One of the most prevalent diseases in the world, pneumonia is an infectious condition that is defined by an inflammatory process of the lung tissue. Exudate is a fluid that develops in the respiratory alveoli as a result of the illness. This prevents the alveoli from filling with air.
Every year, on November 12, people all across the world acknowledge Pneumonia Day. It was established in order to educate people throughout the world about the effects of the disease and ways to prevent it. According to research done by WHO specialists, pneumonia is one of the top ten illnesses that most frequently result in fatalities, particularly in children under the age of five. What is pneumonia, what causes it, and why does it contribute to the majority of child deaths globally?
History Behind 12th November as World Pneumonia day.
The idea for World Pneumonia Day was proposed by the Global Coalition against Childhood Pneumonia. Numerous initiatives for child safety, pneumonia prevention, and treatment have been introduced annually since the WHO and UNICEF released the Global Plan of Action for the Prevention and Control of Pneumonia in 2009.
The outfit of the day is blue jeans. The color scheme represents a clear blue sky, where happy children may play.
Infections Caused by Pneumonia
Pneumonia may develop from almost any infection. Pneumococcal bacteria are mainly responsible for the disease. But there are more types of bacterial pneumonia pathogens. Pneumonia can be caused by fungi and viruses.
However, experts talk about “hospital” pneumonia, which is a nosocomial bacteria. But, the issue is that nosocomial bacteria quickly acquire immunity to several drugs. Such type of pneumonia is more difficult to treat.
Pneumonia is extremely harmful to young children.
Worldwide, pneumonia continues to be the number one cause of mortality for children under five. Approximately 1.1 million youngsters lose their life to it each year. This death rate is more than Malaria, Measles & AIDS, all together. It is difficult to determine whether the disease is present in infants less than one-year-old since the initial symptoms sometimes go unreported until the disease violently progresses. Only 30% of extremely sick children receive appropriate treatment.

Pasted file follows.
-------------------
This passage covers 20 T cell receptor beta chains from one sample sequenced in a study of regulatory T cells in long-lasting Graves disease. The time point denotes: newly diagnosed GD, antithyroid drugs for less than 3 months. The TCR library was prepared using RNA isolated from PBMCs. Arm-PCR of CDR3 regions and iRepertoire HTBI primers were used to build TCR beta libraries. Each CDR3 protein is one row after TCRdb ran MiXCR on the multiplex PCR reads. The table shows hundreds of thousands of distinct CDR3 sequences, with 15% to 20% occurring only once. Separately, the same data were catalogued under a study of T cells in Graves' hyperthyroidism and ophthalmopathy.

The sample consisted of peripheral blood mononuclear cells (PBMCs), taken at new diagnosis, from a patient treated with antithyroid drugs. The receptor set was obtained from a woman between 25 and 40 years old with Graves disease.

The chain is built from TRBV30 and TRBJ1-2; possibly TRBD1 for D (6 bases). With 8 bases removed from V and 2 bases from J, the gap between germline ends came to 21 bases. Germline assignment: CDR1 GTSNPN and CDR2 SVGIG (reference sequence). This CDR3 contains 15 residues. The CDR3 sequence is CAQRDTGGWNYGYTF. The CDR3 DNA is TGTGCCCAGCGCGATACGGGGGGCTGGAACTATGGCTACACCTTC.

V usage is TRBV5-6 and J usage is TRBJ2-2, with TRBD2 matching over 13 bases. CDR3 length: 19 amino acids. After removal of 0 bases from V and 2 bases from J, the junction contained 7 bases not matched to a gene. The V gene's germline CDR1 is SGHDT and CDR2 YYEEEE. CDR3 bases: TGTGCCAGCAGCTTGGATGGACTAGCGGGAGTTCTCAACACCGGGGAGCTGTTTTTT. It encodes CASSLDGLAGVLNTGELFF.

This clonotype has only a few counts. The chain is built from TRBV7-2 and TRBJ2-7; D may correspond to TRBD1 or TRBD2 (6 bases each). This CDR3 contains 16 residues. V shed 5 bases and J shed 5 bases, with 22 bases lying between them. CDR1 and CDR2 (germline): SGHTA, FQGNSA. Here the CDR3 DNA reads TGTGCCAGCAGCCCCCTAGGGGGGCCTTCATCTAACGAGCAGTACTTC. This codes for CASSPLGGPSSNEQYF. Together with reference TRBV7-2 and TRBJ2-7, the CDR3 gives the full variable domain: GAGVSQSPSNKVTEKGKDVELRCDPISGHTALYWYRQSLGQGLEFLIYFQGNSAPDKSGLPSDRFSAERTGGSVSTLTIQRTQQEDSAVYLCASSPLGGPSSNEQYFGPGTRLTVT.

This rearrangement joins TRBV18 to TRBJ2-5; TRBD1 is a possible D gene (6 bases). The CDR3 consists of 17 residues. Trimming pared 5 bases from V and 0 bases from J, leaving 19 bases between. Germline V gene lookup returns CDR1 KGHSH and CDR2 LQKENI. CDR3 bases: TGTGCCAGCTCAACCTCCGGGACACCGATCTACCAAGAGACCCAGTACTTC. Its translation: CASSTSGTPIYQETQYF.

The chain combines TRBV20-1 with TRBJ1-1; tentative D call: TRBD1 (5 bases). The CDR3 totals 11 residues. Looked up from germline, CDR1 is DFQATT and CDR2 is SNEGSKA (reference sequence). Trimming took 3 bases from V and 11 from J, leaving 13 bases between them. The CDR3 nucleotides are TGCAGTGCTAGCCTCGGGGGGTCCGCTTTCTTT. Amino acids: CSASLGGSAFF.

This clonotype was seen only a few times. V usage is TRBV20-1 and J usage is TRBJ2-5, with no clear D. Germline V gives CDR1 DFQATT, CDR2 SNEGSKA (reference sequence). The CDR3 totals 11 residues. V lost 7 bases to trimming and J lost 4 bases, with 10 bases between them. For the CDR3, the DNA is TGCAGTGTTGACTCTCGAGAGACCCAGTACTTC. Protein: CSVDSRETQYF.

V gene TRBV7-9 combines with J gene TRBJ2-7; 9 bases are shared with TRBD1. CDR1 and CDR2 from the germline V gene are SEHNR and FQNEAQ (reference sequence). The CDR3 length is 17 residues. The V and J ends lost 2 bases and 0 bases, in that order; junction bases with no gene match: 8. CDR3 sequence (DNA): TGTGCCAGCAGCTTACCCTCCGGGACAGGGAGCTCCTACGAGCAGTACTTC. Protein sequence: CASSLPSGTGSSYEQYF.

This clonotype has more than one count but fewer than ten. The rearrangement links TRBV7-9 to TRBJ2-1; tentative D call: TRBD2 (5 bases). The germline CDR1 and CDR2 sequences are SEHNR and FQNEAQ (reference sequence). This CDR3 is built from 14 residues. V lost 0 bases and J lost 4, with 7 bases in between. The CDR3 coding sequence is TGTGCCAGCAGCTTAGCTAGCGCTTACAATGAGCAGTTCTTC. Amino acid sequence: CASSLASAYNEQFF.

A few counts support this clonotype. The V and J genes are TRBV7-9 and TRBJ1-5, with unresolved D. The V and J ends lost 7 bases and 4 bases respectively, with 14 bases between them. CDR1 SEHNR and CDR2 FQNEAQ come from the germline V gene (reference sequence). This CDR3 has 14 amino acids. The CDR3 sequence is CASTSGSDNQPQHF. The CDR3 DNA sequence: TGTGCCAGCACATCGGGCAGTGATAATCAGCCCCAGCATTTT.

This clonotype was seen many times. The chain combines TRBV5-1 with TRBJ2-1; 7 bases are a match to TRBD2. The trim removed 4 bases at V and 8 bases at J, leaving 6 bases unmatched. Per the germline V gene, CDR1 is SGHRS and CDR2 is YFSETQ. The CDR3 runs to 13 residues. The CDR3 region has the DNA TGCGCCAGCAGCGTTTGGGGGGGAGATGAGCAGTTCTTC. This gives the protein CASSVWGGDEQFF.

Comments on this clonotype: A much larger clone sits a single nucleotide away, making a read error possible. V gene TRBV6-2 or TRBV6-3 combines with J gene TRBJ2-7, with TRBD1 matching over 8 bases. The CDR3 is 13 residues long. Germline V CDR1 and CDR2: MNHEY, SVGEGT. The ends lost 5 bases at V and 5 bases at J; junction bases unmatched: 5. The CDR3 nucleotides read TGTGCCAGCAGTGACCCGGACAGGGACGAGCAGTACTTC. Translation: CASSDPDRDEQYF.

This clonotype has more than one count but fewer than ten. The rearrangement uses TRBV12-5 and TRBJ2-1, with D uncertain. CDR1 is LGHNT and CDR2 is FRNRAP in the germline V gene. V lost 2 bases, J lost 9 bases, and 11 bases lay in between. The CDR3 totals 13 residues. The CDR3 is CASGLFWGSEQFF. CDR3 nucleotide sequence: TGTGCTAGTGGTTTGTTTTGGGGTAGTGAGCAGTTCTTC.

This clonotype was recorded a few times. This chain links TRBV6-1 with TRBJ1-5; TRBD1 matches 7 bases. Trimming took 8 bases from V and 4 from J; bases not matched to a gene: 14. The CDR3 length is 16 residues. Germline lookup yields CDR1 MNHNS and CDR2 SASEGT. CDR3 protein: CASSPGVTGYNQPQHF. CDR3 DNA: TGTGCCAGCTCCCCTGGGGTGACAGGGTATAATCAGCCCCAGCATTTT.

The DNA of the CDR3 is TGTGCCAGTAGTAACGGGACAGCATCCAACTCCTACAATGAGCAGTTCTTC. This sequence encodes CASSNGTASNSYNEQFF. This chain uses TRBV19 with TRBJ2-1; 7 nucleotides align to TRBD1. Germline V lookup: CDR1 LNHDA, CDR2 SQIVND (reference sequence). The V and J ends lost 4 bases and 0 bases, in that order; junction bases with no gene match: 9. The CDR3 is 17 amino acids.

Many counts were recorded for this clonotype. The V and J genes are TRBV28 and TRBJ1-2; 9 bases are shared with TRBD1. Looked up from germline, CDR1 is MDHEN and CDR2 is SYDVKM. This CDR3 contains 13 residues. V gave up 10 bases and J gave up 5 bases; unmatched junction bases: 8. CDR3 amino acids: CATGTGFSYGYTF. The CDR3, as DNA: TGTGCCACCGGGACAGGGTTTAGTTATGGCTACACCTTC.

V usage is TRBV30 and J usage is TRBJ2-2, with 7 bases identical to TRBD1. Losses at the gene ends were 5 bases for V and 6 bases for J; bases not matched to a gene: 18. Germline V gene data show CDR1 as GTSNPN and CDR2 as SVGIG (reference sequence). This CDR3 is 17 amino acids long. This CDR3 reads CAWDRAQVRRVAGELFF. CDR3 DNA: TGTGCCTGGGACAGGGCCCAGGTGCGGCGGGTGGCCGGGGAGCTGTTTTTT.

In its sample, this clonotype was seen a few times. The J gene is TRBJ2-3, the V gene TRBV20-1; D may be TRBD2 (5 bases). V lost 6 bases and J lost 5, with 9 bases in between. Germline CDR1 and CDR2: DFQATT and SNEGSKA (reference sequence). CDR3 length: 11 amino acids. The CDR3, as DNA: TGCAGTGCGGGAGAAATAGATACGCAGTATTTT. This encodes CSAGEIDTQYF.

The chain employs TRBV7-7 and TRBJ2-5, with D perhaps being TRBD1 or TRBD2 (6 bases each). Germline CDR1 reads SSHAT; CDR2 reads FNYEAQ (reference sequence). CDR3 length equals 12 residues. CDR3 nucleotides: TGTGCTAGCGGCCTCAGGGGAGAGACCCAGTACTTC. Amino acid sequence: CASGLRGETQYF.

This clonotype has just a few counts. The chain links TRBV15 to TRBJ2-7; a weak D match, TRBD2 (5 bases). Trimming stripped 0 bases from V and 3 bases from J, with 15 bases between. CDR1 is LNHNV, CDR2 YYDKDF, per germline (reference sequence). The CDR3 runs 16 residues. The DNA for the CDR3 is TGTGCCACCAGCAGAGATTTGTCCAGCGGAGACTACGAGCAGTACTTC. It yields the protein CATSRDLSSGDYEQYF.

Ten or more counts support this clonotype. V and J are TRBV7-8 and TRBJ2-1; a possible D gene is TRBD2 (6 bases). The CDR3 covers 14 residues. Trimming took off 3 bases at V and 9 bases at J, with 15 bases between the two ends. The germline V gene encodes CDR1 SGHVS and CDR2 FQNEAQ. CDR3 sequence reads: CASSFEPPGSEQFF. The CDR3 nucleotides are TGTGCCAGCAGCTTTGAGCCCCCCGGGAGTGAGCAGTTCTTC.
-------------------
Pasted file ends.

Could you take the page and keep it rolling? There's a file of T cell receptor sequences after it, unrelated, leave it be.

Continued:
Pneumonia Health Issues in Patients?
Now we all know how dangerous pneumonia is. In addition to having a highly dangerous end, pneumonia can also cause significant post-recovery problems such as pulmonary edema, acute respiratory failure, endocarditis, pleurisy, sepsis, blockage, pericarditis, pleural empyema, and meningitis. practically all pneumonia patients have scars on their lungs as a result of their illness.
- Shortness of Breath
- Body Temperature Rises up to 39oC
- Chest pain
- Poor Sleep
- Excessive Sweating
- Lack of Appetite
Who is susceptible to pneumonia?
- People with heart, gastrointestinal, chronic lung, and kidney problems.
- People with immunodeficiency issues.
- Chain Smokers.
- Young Children’s.
- People who work in hospitals or daily deal with such kinds of patients.
- Travelers who stay at any Hotel eat & drink.
Precautions to Prevent the Disease
To prevent pneumonia you should be vaccinated against common infections like Pneumococcus and Hemophilus influenza to protect yourself and your loved ones.
Children as young as six months old, mothers, senior individuals, as well as those with chronic respiratory disorders and diabetes mellitus who are susceptible are all eligible for this vaccination.
Follow the Below Tips for Prevention
- Avoiding contact with those who are showing symptoms of the flu or SARS.
- Regular Eat Healthy & Nutritious foods
- By boosting your immune system by doing regular exercise and taking appropriate rest.
- By reducing indoor and outdoor air pollution.
- No Smoking or Drinking.
- By Taking Flu immunization once a year.
- Getting proper treatment for chronic infections
When World Pneumonia Day is Celebrated
World Pneumonia Day is Celebrated on November 12